Solitary fibrous tumor of the pleura mimicking pleural effusion
Clinical and Biomedical Research
We describe a case of a 62-year-old female patient with dry cough over the last year. She was previously healthy, except for hypertension, and had no history of smoking. She sought medical care for mild dyspnea, wheezing, and cough. Firstly, chest X-ray suggested pleural effusion affecting about two-thirds of the left lung. A thoracentesis was tried without success. During hospitalization, a chest computerized tomography (CT) scan was performed, showing a large lesion with slightly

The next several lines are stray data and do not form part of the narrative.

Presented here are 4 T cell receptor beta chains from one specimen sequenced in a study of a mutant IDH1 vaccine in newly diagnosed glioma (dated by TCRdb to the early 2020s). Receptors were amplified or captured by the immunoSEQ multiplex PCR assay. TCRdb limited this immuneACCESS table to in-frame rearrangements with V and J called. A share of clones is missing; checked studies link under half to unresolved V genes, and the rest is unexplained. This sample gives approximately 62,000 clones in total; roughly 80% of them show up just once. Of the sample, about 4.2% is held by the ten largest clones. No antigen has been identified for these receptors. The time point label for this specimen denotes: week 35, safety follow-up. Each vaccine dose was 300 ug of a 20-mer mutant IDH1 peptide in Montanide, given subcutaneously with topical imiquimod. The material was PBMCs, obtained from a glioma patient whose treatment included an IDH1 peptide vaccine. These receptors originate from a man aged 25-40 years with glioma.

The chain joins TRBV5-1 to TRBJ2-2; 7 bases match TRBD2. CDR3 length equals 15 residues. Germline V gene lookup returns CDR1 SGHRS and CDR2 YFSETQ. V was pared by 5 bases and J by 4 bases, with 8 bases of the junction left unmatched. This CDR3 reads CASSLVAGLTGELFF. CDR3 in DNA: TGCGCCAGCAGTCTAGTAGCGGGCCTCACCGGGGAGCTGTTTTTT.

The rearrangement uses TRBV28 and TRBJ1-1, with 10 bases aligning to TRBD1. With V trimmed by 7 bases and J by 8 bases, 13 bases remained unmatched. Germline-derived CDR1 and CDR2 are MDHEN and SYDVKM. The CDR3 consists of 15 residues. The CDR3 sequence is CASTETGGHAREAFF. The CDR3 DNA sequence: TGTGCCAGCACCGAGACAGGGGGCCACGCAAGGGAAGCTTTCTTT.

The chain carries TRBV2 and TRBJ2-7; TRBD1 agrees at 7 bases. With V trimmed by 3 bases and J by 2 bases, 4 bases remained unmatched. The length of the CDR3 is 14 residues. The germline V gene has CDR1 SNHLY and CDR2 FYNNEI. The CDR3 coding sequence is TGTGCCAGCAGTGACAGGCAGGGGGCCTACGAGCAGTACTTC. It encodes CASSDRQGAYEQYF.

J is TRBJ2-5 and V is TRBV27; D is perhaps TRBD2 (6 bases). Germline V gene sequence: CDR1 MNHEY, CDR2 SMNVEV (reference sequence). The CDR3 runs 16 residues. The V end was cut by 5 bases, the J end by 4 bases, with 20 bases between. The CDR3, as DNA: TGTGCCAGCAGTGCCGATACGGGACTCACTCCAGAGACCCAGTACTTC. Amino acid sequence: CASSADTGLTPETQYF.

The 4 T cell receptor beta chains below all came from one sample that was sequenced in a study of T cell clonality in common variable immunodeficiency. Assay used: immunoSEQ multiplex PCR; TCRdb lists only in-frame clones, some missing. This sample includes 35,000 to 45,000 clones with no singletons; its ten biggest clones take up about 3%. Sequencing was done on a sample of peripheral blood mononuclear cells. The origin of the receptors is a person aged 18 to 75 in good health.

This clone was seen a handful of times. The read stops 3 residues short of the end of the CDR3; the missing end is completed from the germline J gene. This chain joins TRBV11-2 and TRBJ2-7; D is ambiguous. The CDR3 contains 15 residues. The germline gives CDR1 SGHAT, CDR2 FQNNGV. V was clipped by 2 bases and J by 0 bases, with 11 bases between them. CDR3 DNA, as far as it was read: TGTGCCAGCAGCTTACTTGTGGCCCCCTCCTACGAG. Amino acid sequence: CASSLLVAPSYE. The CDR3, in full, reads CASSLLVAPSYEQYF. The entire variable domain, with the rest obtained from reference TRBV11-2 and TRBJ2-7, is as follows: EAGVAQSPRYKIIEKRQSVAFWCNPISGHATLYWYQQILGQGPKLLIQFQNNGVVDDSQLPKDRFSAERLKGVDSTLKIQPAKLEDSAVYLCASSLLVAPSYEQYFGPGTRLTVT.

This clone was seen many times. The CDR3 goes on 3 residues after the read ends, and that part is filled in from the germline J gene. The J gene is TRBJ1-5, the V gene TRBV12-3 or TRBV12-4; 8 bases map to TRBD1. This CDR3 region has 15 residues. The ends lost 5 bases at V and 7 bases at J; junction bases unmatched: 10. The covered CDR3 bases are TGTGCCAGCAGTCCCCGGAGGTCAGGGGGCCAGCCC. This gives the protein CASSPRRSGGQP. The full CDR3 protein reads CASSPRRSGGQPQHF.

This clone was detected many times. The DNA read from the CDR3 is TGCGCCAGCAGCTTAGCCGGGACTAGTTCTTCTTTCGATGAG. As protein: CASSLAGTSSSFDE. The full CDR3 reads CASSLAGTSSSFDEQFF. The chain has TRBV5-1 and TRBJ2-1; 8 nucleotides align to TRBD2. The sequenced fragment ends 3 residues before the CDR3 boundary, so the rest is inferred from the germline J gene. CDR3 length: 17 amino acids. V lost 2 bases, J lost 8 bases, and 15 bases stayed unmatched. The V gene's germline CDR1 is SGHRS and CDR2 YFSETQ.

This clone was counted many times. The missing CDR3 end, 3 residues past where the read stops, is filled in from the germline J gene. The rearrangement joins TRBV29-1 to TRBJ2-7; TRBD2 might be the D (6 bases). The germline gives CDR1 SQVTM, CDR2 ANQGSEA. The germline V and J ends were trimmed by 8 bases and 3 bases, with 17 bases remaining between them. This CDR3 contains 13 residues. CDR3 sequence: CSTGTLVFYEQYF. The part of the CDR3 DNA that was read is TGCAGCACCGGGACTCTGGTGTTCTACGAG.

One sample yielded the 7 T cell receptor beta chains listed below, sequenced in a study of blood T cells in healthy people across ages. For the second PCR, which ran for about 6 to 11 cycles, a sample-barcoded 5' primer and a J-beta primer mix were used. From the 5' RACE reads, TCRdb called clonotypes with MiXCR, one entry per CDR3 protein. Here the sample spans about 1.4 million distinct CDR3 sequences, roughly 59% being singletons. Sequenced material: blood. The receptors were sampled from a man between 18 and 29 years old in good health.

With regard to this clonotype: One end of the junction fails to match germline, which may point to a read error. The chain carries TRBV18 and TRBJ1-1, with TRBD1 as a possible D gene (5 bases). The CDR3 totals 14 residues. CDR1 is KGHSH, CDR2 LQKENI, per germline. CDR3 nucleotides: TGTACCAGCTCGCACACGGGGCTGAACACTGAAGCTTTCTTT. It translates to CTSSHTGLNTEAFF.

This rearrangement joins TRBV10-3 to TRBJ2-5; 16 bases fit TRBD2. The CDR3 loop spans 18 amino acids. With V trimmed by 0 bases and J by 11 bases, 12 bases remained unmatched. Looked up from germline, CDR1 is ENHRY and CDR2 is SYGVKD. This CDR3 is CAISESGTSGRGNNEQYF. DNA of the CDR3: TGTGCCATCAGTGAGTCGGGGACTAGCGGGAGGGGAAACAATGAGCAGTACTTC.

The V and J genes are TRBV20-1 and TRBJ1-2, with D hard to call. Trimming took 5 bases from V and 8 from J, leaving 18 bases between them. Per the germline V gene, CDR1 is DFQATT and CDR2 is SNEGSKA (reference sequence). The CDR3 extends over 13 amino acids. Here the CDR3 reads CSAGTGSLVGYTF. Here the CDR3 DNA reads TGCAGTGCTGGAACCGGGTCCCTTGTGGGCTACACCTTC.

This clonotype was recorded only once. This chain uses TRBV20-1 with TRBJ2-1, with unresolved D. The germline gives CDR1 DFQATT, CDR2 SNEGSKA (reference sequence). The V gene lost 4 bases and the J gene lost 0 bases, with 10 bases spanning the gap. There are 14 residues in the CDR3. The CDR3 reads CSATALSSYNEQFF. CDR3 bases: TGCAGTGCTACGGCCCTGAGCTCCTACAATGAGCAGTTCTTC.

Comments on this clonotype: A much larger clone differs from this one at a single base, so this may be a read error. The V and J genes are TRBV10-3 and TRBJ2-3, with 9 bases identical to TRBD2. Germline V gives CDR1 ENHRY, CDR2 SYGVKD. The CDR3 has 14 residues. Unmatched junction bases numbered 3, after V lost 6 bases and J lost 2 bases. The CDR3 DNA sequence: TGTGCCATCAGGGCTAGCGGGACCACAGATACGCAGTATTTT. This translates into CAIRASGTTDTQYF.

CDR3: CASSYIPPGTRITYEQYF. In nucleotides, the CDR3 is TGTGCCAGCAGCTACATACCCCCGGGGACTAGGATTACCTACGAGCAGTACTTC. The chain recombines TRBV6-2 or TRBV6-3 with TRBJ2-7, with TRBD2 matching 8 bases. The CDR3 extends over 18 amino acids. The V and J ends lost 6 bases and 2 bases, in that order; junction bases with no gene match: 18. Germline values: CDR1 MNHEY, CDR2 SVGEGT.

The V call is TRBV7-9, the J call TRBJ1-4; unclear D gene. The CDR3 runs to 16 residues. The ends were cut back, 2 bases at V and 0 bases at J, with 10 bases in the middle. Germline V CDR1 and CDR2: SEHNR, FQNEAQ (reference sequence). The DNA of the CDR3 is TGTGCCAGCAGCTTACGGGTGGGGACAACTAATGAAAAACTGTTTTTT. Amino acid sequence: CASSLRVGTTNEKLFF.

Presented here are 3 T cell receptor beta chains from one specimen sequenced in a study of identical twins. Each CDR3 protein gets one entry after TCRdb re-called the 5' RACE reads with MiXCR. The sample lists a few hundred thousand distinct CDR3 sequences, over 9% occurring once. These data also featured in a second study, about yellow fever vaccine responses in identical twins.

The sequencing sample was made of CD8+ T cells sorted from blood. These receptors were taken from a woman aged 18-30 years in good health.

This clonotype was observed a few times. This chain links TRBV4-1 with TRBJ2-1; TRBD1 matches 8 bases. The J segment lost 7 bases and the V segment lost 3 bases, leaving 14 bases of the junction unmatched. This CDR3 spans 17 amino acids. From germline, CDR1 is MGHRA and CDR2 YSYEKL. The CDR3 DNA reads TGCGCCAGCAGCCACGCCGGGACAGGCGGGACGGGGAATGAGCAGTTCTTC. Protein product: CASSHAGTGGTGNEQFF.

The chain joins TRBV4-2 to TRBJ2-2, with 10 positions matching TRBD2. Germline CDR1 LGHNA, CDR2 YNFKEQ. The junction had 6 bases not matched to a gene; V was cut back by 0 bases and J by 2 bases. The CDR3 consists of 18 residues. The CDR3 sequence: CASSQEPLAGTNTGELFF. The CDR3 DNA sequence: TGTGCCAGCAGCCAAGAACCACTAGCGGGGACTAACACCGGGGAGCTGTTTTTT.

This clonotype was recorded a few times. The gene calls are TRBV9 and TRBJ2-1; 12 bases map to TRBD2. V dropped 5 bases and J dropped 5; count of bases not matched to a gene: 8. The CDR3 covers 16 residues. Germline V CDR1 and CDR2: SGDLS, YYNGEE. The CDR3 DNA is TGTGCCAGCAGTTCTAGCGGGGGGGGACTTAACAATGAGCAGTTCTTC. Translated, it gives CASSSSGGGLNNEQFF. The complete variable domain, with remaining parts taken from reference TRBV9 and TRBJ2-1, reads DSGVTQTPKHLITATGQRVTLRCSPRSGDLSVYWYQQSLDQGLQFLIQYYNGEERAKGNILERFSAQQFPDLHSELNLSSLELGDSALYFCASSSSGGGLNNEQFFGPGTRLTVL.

... ightly heterogeneous tumescent soft tissue attenuation occupying two-thirds of the left hemithorax, measuring 13×15×16 cm, and displacing mediastinal structures contralaterally ( figure 1 ). An ultrasound-guided thoracic biopsy was performed. Histopathological examination identified a mesenchymal neoplasm of spindle cells with low mitotic index and hypercellular areas alternating with predominantly collagenous areas, suggesting the diagnosis of solitary fibrous tumor of the pleura (SFTP). The patient underwent thoracic surgery, which identified a strongly vascularized bulky oval lesion adhered to the diaphragm cranially and pressing the entire left lung (figure 2). Resection of the lesion and the diaphragmatic portion adhered to the tumor was performed in addition to inferior left lobe segmentectomy. The histopathological analysis confirmed a visceral SFTP without features of malignancy.